It’s hard to tell, at first, what the young women are up to. It seems to involve something inflatable. Something with tentacles. Then it emerges from within the crowd and is hoisted high above their heads.
A grotesque creature spewing a red trail of vomit, WTO-SAURUS painted, helpfully, on its back. Accompanying it as it moves forward is the chant that will be heard repeatedly during the week: ‘Junk, junk, junk the WTO!’
Few organizations are hated with such passion all around the world. Anger directed at the World Trade Organization and its activities spilled out most memorably on to the streets of Seattle in 1999 and Cancún in 2003.
Today in Hong Kong’s Victoria Park thousands of farmers, fishers, migrants, trade unionists and campaigners from all continents have gathered to protest the sixth summit of the reviled organization. A quick survey of the stands, tents and banners provides a graphic guide to all that the WTO stands accused of. The charges are emphatic and diverse. Everything, it seems, is laid at its door.
The WTO kills farmers; causes hunger; forces migration; ruins environments; denies poor people life-saving drugs; destroys health services and puts essential utilities like water out of the reach of the poor.
It steals jobs, pushes down wages, abuses human rights, deepens poverty, threatens biodiversity; depletes fishstocks… the charge list goes on.
I can’t help thinking: isn’t there a bit of fetishizing going on? Can one organization really be responsible for so many of the ills of today’s world? Isn’t it being invested with far greater power than it actually has?
And what exactly is this organization that provokes such global fury?
Born in 1995, it emerged from an earlier system, the General Agreement on Tariffs and Trade (GATT). Since 1948 this had presided over a succession of international trade negotiations focusing mainly on tariffs and quotas.
The main function of the WTO is to ensure that member governments keep their trade policies within agreed limits. Once signed, the agreements provide the legal ground rules for international trade within a multilateral framework.
According to the agreement that set up the WTO, its purpose is to facilitate trade and foster the sustainable long term economic development and improvement of living standards in rich and poor countries alike.
One of its core principles is that national rules should not discriminate between a country’s trading partners but grant all of them equally ‘most favoured nation’ status. A country cannot favour its own products and must give foreign suppliers and companies exactly the same treatment.
Another key principle is that trade should become progressively ‘freer’, with a lowering of trade barriers over time through negotiations. And trade arrangements should be predictable so that foreign companies, investors and governments can be confident that trade barriers will not be raised arbitrarily.
Interestingly, given the actions of rich countries in recent years, another principle is that the WTO should discourage ‘unfair’ practices such as export subsidies and dumping products at below their cost of production to gain market share.
Last, but by no means least, rules should be more beneficial for less developed countries, giving them more time to adjust, greater flexibility and special privileges.
That’s the theory.
Critics, including most aid agencies, say that on balance the WTO has done little that could be described as ‘beneficial’ to developing countries. Instead it has presided over a system that has forced open poor world markets to the advantage of the rich world and its corporations. The result has been deepening poverty and inequality.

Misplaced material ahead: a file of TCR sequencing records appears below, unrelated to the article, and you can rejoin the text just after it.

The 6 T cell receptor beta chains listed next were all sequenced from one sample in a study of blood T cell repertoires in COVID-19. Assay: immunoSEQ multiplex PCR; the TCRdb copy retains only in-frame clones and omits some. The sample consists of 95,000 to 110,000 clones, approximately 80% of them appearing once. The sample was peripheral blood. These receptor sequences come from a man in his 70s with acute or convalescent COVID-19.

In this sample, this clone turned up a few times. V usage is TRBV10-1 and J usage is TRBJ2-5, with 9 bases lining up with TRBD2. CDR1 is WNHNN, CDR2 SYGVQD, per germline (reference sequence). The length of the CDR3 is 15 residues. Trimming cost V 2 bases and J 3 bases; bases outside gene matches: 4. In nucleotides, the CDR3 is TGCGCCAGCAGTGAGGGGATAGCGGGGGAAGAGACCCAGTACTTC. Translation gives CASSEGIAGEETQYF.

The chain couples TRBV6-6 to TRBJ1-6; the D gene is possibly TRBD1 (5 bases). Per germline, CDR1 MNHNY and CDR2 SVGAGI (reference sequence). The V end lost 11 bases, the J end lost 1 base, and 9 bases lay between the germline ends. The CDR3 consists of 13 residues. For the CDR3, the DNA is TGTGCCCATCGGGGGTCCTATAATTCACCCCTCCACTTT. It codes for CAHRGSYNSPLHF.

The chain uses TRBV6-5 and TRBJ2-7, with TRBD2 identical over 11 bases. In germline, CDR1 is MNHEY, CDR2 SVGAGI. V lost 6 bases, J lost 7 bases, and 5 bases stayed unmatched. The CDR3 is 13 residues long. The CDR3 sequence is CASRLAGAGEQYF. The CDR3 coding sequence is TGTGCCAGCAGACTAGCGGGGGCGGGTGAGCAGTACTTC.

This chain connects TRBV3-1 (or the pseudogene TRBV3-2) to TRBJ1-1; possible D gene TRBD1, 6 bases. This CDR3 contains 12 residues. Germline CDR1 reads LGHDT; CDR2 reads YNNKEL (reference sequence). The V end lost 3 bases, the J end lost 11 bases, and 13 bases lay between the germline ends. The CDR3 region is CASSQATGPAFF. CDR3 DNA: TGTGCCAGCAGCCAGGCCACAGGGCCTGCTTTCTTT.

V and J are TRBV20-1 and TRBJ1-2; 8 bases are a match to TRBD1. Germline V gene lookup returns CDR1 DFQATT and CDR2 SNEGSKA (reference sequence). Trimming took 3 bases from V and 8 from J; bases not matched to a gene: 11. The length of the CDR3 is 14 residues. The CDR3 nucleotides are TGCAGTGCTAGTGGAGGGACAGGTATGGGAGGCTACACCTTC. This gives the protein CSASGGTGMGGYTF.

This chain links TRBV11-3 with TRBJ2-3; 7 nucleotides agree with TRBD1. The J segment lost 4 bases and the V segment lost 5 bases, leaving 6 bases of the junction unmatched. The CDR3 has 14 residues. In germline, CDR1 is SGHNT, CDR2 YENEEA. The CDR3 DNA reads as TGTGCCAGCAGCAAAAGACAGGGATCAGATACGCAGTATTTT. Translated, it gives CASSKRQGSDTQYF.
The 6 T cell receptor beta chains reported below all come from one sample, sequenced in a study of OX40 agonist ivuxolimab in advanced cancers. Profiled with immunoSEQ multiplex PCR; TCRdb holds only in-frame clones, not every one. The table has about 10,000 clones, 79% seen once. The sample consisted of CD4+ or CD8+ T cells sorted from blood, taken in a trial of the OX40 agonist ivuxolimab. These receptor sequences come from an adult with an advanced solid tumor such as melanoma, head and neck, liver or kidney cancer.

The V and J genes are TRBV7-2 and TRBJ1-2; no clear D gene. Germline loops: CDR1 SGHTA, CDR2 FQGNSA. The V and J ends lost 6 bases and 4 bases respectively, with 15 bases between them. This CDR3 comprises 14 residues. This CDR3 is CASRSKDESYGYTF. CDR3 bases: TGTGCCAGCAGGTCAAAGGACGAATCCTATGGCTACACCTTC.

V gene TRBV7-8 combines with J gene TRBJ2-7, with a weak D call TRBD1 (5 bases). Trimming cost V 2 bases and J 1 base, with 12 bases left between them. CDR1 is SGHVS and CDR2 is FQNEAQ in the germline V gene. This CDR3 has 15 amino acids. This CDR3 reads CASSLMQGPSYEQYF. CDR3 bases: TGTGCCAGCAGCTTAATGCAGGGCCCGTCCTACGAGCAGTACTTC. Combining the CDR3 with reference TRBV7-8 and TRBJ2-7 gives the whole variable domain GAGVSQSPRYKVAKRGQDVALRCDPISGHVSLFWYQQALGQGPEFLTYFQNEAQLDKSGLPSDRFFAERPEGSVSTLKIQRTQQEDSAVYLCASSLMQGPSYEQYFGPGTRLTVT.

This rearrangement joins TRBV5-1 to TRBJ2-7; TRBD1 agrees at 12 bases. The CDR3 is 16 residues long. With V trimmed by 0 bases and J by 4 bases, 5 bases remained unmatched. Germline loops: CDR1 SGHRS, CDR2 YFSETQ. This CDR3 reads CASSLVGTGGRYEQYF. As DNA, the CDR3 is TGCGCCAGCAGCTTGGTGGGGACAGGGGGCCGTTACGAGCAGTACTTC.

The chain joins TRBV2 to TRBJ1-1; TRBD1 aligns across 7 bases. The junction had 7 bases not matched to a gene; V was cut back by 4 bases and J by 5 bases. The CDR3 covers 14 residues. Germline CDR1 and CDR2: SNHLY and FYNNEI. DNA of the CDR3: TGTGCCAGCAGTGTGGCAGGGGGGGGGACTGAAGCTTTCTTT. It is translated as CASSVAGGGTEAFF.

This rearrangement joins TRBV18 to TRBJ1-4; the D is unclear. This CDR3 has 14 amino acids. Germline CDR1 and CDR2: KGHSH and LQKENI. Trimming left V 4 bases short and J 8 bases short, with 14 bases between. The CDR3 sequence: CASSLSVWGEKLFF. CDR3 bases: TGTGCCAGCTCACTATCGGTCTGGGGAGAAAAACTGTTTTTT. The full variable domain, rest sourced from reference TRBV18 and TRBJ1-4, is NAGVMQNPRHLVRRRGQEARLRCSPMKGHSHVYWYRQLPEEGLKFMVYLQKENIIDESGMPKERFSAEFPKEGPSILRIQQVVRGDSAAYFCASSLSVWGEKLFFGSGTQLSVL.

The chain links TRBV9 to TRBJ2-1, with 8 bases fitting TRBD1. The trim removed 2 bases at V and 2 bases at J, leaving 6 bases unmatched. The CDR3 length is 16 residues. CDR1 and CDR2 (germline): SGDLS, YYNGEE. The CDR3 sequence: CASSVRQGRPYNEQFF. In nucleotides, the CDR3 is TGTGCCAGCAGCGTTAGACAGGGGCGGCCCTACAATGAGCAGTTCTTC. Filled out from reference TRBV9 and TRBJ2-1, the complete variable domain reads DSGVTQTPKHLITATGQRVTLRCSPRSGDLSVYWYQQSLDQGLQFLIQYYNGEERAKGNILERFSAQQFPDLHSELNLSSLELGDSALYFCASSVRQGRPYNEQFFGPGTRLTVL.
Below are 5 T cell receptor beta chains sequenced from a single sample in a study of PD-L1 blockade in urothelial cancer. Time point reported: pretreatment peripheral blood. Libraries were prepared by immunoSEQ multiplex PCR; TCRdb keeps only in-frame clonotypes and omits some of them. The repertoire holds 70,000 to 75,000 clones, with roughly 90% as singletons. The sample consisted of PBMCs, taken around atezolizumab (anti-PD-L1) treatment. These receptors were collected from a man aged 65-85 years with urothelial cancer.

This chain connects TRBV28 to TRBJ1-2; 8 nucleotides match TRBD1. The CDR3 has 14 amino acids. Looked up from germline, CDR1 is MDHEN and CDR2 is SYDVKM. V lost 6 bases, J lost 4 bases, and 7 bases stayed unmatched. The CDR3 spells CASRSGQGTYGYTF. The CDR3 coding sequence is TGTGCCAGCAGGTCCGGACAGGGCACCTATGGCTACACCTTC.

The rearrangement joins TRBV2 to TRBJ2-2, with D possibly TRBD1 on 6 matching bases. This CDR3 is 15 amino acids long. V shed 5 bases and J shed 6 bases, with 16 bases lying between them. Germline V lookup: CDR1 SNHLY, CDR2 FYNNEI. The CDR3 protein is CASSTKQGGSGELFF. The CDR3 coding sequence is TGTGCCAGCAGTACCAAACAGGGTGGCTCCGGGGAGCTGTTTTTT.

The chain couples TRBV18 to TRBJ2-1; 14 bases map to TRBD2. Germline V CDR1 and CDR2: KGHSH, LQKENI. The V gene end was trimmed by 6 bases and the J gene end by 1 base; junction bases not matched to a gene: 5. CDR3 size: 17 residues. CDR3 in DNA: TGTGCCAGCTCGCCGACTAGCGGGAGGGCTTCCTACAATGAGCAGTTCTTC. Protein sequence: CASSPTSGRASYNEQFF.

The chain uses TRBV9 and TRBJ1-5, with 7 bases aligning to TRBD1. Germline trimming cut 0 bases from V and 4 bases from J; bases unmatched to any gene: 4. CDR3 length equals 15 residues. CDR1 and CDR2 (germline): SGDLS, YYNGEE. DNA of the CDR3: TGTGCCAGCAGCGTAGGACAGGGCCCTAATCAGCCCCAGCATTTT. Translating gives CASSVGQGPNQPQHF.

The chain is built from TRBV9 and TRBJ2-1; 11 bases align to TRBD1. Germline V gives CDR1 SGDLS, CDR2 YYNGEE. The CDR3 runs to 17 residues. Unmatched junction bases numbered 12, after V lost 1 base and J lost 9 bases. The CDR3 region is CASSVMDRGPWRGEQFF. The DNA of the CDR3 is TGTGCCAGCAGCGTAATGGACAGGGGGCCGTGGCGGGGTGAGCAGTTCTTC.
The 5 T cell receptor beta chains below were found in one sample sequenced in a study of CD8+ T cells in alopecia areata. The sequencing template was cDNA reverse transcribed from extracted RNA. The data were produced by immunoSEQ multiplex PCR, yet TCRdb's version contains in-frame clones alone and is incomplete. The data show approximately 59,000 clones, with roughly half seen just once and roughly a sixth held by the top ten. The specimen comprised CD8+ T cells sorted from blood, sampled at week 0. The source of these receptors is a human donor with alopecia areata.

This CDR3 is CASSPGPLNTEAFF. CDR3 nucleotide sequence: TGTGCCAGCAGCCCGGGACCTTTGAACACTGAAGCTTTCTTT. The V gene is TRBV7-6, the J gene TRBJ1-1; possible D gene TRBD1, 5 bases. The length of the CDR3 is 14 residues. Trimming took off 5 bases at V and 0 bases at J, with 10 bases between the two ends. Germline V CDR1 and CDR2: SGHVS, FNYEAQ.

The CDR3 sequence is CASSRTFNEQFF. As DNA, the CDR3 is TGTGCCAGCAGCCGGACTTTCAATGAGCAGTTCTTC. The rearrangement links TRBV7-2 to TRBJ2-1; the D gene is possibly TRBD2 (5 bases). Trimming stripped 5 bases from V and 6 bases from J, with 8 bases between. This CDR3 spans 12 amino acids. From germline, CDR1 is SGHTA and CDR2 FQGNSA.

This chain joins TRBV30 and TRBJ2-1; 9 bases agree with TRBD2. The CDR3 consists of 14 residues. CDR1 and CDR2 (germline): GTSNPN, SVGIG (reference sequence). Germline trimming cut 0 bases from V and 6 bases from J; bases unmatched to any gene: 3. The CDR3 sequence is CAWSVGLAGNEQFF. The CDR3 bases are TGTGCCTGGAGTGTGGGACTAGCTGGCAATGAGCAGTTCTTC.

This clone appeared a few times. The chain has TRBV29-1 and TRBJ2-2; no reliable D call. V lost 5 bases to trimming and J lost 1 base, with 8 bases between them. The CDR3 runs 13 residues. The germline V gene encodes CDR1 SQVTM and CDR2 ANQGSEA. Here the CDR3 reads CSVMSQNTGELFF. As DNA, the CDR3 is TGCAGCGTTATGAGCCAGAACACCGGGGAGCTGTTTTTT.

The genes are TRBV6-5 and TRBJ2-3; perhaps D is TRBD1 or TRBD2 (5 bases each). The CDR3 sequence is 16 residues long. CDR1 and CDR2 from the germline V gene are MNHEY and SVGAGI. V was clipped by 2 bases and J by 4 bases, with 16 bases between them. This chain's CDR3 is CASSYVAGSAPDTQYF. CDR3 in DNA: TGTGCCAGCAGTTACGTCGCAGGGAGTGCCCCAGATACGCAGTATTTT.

The organization exerts extraordinary power in a world where international trade agreements can override not only national economic policies but even multilateral agreements that relate to labour, human rights or environmental protection.
Defenders of the WTO argue that it is a membership organization which can only do what its members – now comprising 149 national governments – agree. It is also more democratic than many international bodies as it operates on a one member one vote system.
On the face of it, this is so. But that does not mean its procedures are democratic, transparent or fair.
When he took over as the Director General of the WTO recently, Pascal Lamy formally abandoned the notorious ‘Green Room’ process. But in spirit it remains: small negotiating groups still set the agenda behind closed doors. At such informal meetings attendance is by invitation only and minutes are not kept. The countries that are frozen out are usually the poorer members who have little clout in the WTO.
The formal meetings, meanwhile, are ‘just a ritual’, according to trade watcher John Hilary of War on Want.
For those left out in the cold, it is infuriating.
Fresh out of the final stages of the Hong Kong Ministerial meeting Margaret Ateng Otim, a trade delegate and MP from Uganda, says: ‘It’s like George Orwell’s Animal Farm. All animals are equal, but some are more equal than others.’
The British agency Action Aid does not mince its words: ‘The WTO’s policy-making process is anti-democratic, non-transparent and systematically skewed in favour of rich countries.
Developing countries have been repeatedly pushed into accepting agreements that damage their interests.’1
Systematic skewing can happen in many ways (see The Great Tradomino, this issue). Something as basic as the size of the delegation you can afford can make all the difference.
At the Hong Kong summit the EU has 832 people in its delegation, the US has 356 and Japan has 229. Compare this with Bolivia 7, Rwanda 7, Chad 8, Burundi 3, Gambia 2 and the poverty-stricken Central African Republic which has none at all.2
‘It’s almost impossible to get an outcome that favours developing countries from negotiations so heavily stacked against them,’ says Peter Hardstaff of the World Development Movement, which took the count. ‘Rich countries field vast teams of lawyers, experts and negotiators to make sure they get the result they want. A small country with two or three delegates cannot hope to compete.’
Transnational corporations dominate global trade. Corporations carried out two-thirds of international trade in 2000 and their worldwide sales more than quadrupled from $3 trillion to $14 trillion between 1980 and 2000. 1
Equally distorting is the power and access given to transnational corporations by the WTO. This is effected through corporate lobby groups, a vast and booming business in itself.
A recent report reveals that 93 per cent of the 742 official external advisers to the US trade department represented business groups and corporations, including Burger King, Haliburton and Monsanto. Furthermore they had access to confidential WTO negotiating documents denied to others.1